expire.override_lease_duration = (duration string, optional)
When age-based expiration is in use, a lease will be expired if its
lease.create_renewtimestamp plus its
lease.durationtime is earlier/older than the current time. This key, if present, overrides the duration value for all leases, changing the algorithm from:if (lease.create_renew_timestamp + lease.duration) < now: expire_lease()
to:if (lease.create_renew_timestamp + override_lease_duration) < now: expire_lease()
The value of this setting is a “duration string”, which is a number of days, months, or years, followed by a units suffix, and optionally separated by a space, such as one of the following:7days 31day 60 days 2mo 3 month 12 months 2years
This key is meant to compensate for the fact that clients do not yet have the ability to ask for leases that last longer than 31 days. A grid which wants to use faster or slower GC than a 31-day lease timer permits can use this parameter to implement it.
This key is only valid when age-based expiration is in use (i.e. when
expire.mode = ageis used). It will be rejected if cutoff-date expiration is in use.
expire.cutoff_date = (date string, required if mode=cutoff-date)
When cutoff-date expiration is in use, a lease will be expired if its create/renew timestamp is older than the cutoff date. This string will be a date in the following format:2009-01-16 (January 16th, 2009) 2008-02-02 2007-12-25
The actual cutoff time shall be midnight UTC at the beginning of the given day. Lease timers should naturally be generous enough to not depend upon differences in timezone: there should be at least a few days between the last renewal time and the cutoff date.
This key is only valid when cutoff-based expiration is in use (i.e. when “expire.mode = cutoff-date”). It will be rejected if age-based expiration is in use.
expire.immutable = (boolean, optional)If this is False, then immutable shares will never be deleted, even if their leases have expired. This can be used in special situations to perform GC on mutable files but not immutable ones. The default is True.
expire.mutable = (boolean, optional)If this is False, then mutable shares will never be deleted, even if their leases have expired. This can be used in special situations to perform GC on immutable files but not mutable ones. The default is True.
In the current release, leases are stored as metadata in each share file, and no separate database is maintained. As a result, checking and expiring leases on a large server may require multiple reads from each of several million share files. This process can take a long time and be very disk-intensive, so a “share crawler” is used. The crawler limits the amount of time looking at shares to a reasonable percentage of the storage server’s overall usage: by default it uses no more than 10% CPU, and yields to other code after 100ms. A typical server with 1.1M shares was observed to take 3.5 days to perform this rate-limited crawl through the whole set of shares, with expiration disabled. It is expected to take perhaps 4 or 5 days to do the crawl with expiration turned on.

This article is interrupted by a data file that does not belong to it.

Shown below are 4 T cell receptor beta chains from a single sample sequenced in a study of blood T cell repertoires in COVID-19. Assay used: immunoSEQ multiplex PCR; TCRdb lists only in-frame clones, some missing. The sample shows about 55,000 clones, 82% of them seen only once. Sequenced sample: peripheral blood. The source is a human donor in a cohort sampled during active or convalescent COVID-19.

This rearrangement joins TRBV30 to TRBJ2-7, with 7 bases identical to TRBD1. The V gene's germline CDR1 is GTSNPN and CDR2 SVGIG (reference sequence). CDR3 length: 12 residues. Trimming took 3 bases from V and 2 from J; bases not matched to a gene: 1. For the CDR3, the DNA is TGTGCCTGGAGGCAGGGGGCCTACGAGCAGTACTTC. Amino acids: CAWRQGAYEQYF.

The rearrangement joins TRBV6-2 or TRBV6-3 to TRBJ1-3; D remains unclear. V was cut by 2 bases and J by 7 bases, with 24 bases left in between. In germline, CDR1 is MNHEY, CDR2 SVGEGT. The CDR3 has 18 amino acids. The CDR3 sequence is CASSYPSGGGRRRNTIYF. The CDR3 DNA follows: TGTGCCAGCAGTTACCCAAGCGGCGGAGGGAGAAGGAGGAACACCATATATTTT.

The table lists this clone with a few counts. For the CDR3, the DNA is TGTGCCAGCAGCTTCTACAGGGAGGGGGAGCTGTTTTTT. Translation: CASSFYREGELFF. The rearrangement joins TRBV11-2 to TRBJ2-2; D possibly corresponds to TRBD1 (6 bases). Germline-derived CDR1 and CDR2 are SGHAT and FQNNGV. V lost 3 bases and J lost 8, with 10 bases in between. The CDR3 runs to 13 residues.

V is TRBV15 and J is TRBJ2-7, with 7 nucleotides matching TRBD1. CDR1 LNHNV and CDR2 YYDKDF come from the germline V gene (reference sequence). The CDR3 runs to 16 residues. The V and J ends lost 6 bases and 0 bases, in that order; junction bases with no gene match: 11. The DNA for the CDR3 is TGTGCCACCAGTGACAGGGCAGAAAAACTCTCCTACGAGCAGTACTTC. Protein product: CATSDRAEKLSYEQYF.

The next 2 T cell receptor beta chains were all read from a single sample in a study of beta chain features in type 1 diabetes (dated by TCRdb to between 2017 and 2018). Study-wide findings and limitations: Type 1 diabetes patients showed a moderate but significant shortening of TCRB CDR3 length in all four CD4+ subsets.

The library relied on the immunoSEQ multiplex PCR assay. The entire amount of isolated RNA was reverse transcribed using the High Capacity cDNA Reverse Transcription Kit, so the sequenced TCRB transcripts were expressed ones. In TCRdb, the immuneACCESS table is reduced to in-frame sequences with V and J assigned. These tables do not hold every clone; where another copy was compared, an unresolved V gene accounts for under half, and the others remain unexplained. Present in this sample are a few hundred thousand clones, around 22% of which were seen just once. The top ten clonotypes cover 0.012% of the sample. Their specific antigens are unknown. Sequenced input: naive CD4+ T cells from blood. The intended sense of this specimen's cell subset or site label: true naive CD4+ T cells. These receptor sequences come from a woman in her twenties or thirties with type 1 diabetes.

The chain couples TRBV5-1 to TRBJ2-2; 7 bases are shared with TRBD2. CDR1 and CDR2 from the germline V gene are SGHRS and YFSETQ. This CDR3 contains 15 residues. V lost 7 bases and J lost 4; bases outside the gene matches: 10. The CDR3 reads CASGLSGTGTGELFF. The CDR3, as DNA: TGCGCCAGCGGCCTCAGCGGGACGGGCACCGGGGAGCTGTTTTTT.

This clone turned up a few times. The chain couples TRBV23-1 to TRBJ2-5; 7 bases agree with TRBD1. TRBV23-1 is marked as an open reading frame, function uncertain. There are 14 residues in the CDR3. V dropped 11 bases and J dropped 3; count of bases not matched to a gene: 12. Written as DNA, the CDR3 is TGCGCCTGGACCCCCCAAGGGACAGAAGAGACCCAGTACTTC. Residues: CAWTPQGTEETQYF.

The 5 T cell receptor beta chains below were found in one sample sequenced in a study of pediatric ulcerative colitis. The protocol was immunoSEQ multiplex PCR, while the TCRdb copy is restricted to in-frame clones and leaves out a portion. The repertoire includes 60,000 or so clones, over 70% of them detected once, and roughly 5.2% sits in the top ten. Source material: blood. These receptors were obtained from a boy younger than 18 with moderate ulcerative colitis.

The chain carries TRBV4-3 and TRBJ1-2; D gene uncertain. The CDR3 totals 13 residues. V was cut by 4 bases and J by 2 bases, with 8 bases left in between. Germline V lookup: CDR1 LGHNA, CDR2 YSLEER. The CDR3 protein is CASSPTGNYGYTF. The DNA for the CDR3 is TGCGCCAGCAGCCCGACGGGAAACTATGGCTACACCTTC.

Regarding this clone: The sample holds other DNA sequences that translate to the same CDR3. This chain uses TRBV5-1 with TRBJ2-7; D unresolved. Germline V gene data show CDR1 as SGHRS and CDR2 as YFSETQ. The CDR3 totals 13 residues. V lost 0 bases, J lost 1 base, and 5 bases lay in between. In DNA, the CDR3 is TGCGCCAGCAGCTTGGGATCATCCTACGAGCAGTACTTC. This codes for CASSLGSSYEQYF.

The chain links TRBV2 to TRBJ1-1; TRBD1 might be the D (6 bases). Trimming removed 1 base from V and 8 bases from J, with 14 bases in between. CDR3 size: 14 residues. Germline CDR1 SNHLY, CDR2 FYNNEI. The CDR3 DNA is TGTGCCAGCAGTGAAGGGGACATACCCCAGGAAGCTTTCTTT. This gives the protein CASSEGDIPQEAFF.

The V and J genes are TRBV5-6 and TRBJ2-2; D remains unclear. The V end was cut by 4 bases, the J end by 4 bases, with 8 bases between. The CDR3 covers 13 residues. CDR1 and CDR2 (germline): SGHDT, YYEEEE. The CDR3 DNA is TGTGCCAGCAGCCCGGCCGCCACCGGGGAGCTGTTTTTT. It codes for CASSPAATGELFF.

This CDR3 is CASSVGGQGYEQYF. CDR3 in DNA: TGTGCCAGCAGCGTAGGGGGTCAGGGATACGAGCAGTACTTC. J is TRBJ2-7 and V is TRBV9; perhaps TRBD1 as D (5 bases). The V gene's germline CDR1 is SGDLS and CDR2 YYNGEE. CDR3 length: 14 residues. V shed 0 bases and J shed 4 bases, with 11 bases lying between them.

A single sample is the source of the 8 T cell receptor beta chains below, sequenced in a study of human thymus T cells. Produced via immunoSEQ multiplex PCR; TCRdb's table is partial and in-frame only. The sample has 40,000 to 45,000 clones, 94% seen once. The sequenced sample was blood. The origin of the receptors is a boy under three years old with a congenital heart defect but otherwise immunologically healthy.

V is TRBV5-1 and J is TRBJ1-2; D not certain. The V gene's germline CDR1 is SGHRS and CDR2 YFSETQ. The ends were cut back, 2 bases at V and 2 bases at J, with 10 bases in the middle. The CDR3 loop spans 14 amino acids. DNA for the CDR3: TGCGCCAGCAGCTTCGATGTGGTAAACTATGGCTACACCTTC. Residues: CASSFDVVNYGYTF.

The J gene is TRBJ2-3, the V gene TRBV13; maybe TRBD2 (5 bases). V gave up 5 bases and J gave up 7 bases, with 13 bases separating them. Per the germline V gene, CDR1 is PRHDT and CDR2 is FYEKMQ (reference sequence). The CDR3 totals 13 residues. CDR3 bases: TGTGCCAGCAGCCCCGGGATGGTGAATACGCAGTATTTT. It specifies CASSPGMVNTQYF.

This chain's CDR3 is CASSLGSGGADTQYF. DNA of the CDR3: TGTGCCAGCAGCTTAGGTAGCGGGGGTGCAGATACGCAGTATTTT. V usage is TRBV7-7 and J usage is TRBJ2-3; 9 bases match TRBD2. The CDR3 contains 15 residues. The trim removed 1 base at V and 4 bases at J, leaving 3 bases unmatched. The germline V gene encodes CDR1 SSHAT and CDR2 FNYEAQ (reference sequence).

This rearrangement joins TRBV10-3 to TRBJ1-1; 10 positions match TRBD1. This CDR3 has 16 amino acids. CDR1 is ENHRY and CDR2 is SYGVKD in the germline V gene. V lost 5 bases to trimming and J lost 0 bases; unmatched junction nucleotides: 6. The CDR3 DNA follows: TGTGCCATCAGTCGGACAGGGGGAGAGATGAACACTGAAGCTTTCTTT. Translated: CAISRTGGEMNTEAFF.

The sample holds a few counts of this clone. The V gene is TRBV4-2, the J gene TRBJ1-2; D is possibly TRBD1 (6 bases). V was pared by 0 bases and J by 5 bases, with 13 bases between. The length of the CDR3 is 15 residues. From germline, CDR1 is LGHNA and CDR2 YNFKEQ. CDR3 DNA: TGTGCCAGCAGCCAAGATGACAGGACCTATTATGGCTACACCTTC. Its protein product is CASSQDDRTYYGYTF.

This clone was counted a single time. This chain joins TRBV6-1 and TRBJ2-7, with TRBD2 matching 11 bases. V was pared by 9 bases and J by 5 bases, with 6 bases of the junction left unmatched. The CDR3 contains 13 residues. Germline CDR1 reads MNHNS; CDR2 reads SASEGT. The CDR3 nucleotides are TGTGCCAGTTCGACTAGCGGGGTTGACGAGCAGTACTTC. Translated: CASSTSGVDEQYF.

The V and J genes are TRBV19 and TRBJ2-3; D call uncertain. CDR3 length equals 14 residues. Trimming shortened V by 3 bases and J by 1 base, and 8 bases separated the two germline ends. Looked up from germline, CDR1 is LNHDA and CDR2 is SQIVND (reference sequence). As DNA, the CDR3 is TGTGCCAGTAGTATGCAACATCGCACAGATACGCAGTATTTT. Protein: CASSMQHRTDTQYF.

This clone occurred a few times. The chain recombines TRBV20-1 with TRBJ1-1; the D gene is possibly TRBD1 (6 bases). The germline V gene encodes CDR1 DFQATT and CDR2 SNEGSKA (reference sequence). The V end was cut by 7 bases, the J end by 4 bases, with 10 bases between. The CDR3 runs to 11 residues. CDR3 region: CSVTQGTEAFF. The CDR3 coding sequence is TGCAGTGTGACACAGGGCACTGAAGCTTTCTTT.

The crawler’s status is displayed on the “Storage Server Status Page”, a web page dedicated to the storage server. This page resides at $NODEURL/storage, and there is a link to it from the front “welcome” page. The “Lease Expiration crawler” section of the status page shows the progress of the current crawler cycle, expected completion time, amount of space recovered, and details of how many shares have been examined.
The crawler’s state is persistent: restarting the node will not cause it to lose significant progress. The state file is located in two files ($BASEDIR/storage/lease_checker.state and lease_checker.history), and the crawler can be forcibly reset by stopping the node, deleting these two files, then restarting the node.
Tahoe’s GC mechanism is undergoing significant changes. The global mark-and-sweep garbage-collection scheme can require considerable network traffic for large grids, interfering with the bandwidth available for regular uploads and downloads (and for non-Tahoe users of the network).
A preferable method might be to have a timer-per-client instead of a timer-per-lease: the leases would not be expired until/unless the client had not checked in with the server for a pre-determined duration. This would reduce the network traffic considerably (one message per week instead of thousands), but retain the same general failure characteristics.
In addition, using timers is not fail-safe (from the client’s point of view), in that a client which leaves the network for an extended period of time may return to discover that all of their files have been garbage-collected. (It is fail-safe from the server’s point of view, in that a server is not obligated to provide disk space in perpetuity to an unresponsive client). It may be useful to create a “renewal agent” to which a client can pass a list of renewal-caps: the agent then takes the responsibility for keeping these leases renewed, so the client can go offline safely. Of course, this requires a certain amount of coordination: the renewal agent should not be keeping files alive that the client has actually deleted. The client can send the renewal-agent a manifest of renewal caps, and each new manifest should replace the previous set.
The GC mechanism is also not immediate: a client which deletes a file will nevertheless be consuming extra disk space (and might be charged or otherwise held accountable for it) until the ex-file’s leases finally expire on their own.
In the current release, these leases are each associated with a single “node secret” (stored in $BASEDIR/private/secret), which is used to generate renewal-secrets for each lease. Two nodes with different secrets will produce separate leases, and will not be able to renew each others’ leases.
Once the Accounting project is in place, leases will be scoped by a sub-delegatable “account id” instead of a node secret, so clients will be able to manage multiple leases per file. In addition, servers will be able to identify which shares are leased by which clients, so that clients can safely reconcile their idea of which files/directories are active against the server’s list, and explicitly cancel leases on objects that aren’t on the active list.
By reducing the size of the “lease scope”, the coordination problem is made easier. In general, mark-and-sweep is easier to implement (it requires mere vigilance, rather than coordination), so unless the space used by deleted files is not expiring fast enough, the renew/expire timed lease approach is recommended.